Wakaleo facts for kids
Quick facts for kidsWakaleo
Temporal range: Miocene
Clemens & Plane, 1974
Wakaleo (indigenous Australian waka, "little", "small", and Latin leo, "lion") was a genus of medium-sized thylacoleonids that lived in Australia in the Late Oligocene and Miocene Epochs. Although much smaller than its close relative, the marsupial lion (Thylacoleo carnifex), Wakaleo would have been a successful hunter. It had teeth specially designed for cutting and stabbing. The genus is from an extinct family of Vombatiformes, so it is distantly related to the herbivorous wombats.
Wakaleo was erected in 1974 by W. A. Clemens and M. Plane. Five species are known:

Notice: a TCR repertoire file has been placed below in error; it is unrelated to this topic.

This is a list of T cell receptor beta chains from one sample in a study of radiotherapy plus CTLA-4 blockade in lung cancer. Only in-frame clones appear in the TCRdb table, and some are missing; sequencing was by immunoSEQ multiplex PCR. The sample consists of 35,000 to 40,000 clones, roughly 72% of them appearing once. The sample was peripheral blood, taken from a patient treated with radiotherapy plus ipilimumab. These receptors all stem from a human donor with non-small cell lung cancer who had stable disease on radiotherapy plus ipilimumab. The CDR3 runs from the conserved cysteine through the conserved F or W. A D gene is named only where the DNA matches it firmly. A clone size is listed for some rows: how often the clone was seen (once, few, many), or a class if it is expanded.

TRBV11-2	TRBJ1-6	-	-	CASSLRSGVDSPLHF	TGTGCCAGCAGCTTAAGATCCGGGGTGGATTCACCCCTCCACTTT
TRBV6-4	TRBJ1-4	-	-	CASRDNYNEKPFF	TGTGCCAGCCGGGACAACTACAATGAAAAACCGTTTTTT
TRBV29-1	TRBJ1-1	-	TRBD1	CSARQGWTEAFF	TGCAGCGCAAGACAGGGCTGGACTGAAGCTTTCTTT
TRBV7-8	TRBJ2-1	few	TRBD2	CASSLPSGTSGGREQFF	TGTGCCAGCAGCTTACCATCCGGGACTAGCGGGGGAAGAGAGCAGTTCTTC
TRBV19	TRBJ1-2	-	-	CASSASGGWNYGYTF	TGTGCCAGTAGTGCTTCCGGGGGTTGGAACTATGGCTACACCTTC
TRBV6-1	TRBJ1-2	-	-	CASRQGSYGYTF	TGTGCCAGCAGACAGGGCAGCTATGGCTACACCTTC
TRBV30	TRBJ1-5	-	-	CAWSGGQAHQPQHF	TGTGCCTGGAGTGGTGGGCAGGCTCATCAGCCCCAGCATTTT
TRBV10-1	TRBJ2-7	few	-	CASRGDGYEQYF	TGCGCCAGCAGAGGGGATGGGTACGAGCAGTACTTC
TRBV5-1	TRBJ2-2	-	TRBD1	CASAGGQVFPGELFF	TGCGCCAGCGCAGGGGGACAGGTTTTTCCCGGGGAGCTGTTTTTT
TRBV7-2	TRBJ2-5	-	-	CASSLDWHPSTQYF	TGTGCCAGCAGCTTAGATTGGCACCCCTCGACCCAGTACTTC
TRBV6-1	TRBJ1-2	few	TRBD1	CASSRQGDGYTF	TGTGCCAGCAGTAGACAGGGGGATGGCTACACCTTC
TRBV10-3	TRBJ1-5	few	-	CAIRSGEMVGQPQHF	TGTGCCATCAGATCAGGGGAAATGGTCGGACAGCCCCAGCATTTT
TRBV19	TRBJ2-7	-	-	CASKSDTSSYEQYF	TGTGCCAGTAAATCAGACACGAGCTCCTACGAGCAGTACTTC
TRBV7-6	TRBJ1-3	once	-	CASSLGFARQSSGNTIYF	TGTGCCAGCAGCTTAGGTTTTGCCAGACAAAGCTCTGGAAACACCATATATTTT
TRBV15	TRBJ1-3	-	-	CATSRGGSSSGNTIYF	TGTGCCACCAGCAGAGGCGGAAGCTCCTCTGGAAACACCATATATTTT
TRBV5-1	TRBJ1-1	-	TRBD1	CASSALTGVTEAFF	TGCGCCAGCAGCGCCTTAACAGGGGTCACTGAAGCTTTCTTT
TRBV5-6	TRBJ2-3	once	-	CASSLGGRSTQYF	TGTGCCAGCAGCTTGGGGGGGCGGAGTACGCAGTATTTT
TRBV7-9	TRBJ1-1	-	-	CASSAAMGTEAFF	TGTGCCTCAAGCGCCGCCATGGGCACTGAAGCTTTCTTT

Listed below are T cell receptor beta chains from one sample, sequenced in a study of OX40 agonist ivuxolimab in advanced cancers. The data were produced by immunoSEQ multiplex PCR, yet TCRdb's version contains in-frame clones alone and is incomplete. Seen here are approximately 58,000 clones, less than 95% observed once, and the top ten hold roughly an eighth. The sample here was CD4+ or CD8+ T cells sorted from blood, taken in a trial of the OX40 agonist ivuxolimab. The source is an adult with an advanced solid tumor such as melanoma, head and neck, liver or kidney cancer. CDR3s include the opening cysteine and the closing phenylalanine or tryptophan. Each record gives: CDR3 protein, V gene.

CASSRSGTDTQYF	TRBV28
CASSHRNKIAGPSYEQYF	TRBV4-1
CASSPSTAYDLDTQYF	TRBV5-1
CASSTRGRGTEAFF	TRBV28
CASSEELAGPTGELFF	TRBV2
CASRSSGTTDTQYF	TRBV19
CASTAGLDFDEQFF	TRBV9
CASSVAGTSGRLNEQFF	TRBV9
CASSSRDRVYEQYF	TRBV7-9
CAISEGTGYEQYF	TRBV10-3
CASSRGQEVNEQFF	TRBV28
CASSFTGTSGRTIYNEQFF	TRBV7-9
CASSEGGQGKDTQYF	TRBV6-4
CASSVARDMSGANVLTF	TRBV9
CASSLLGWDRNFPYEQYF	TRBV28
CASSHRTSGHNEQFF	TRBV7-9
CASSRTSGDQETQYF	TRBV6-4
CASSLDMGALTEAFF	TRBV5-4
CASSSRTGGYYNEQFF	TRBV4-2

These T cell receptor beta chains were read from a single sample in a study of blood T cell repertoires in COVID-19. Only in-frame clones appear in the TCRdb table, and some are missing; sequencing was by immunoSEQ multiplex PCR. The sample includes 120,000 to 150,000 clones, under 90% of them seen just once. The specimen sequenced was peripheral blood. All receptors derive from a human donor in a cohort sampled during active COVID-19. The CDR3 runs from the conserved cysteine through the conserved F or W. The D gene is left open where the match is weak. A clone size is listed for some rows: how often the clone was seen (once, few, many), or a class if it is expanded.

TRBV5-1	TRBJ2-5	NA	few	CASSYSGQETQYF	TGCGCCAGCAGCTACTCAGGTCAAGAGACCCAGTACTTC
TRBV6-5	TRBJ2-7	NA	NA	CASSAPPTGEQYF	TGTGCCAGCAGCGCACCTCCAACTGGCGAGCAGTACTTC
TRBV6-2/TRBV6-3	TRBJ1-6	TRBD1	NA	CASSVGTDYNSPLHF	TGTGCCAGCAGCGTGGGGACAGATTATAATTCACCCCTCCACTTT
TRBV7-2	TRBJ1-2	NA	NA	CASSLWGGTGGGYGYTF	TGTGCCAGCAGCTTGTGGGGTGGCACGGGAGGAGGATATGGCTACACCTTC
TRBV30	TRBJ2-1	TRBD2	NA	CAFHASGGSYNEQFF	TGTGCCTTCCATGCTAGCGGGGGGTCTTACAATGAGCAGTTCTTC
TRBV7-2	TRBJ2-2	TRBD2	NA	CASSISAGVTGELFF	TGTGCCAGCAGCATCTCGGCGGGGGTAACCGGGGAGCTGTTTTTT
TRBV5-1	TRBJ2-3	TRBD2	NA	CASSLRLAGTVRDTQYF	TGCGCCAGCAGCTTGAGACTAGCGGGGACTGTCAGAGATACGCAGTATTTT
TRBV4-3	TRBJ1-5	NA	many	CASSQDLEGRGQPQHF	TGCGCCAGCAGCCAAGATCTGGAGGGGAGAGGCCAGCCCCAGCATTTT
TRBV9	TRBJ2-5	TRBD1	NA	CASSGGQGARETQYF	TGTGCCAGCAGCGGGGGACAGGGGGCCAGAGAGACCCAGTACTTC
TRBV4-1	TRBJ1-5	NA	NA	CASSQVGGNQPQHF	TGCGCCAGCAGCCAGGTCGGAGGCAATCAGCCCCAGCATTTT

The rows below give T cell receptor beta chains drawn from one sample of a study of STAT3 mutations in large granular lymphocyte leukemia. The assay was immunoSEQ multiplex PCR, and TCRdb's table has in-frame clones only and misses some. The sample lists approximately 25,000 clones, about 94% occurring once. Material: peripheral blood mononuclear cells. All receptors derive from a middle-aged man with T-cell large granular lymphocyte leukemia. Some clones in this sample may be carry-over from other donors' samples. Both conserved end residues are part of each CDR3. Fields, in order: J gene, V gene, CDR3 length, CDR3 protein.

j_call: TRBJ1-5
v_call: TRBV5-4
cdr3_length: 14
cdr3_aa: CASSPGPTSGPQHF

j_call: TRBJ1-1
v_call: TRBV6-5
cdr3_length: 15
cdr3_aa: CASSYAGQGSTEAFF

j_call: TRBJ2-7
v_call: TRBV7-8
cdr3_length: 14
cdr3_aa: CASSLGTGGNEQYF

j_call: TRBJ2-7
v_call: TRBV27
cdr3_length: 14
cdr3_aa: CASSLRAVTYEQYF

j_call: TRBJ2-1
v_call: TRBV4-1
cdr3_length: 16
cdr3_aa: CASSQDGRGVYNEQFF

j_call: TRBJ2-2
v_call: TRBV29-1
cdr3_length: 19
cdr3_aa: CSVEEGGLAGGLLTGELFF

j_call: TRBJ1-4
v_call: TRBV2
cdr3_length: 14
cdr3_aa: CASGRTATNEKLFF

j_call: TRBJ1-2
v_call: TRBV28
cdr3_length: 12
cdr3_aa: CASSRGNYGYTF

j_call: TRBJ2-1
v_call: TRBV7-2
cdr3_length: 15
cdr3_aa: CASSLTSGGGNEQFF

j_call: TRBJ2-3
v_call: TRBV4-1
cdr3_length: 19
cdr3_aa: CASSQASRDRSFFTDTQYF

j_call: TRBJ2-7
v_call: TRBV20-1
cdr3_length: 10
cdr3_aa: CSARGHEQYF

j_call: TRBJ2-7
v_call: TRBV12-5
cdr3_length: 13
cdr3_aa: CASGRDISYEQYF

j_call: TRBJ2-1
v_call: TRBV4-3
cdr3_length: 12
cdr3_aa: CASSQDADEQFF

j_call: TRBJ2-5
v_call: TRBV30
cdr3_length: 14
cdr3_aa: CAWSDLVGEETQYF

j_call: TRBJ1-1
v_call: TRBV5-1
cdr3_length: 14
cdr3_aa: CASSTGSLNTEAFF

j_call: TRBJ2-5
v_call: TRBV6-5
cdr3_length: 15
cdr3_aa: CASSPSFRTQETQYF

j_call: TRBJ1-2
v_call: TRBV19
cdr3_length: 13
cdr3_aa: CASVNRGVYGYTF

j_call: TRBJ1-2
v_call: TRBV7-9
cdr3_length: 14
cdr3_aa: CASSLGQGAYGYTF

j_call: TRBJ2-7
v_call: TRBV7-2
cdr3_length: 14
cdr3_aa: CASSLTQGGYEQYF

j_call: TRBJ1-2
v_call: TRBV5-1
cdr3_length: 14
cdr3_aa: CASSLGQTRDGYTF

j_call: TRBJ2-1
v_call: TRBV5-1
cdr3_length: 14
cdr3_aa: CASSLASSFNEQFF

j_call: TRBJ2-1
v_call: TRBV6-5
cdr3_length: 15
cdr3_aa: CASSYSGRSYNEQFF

- Wakaleo alcootaensis was found in the Miocene Waite Formation in the Northern Territory in 1974. It was slightly larger than the other two species.
- Wakaleo oldfieldi was found by a group of scientists working in the Miocene Wipijiri Formation in southern Australia in 1971. They found a nearly complete left dentary which included a few well-preserved teeth.
- Wakaleo pitikantensis described by Rauscher as the type species of the genus Priscileo in 1987 and placed with this genus in a revision published in 2017.
- Wakaleo schouteni Gillespie, Archer & Hand, 2017, a mid-sized species of the genus.
- Wakaleo vanderleuri was first found by field workers in 1967 in the Miocene Camfield Beds in the Northern Territory. Many more specimens have been found since then.
Wakaleo is a genus of the thylacoleonid family of predatory mammals, which are known as marsupial lions. The size of Wakaleo species increases from smaller animals in the early part of the fossil record, an apparent morphocline that terminated in a predator able to kill animals much larger than itself.
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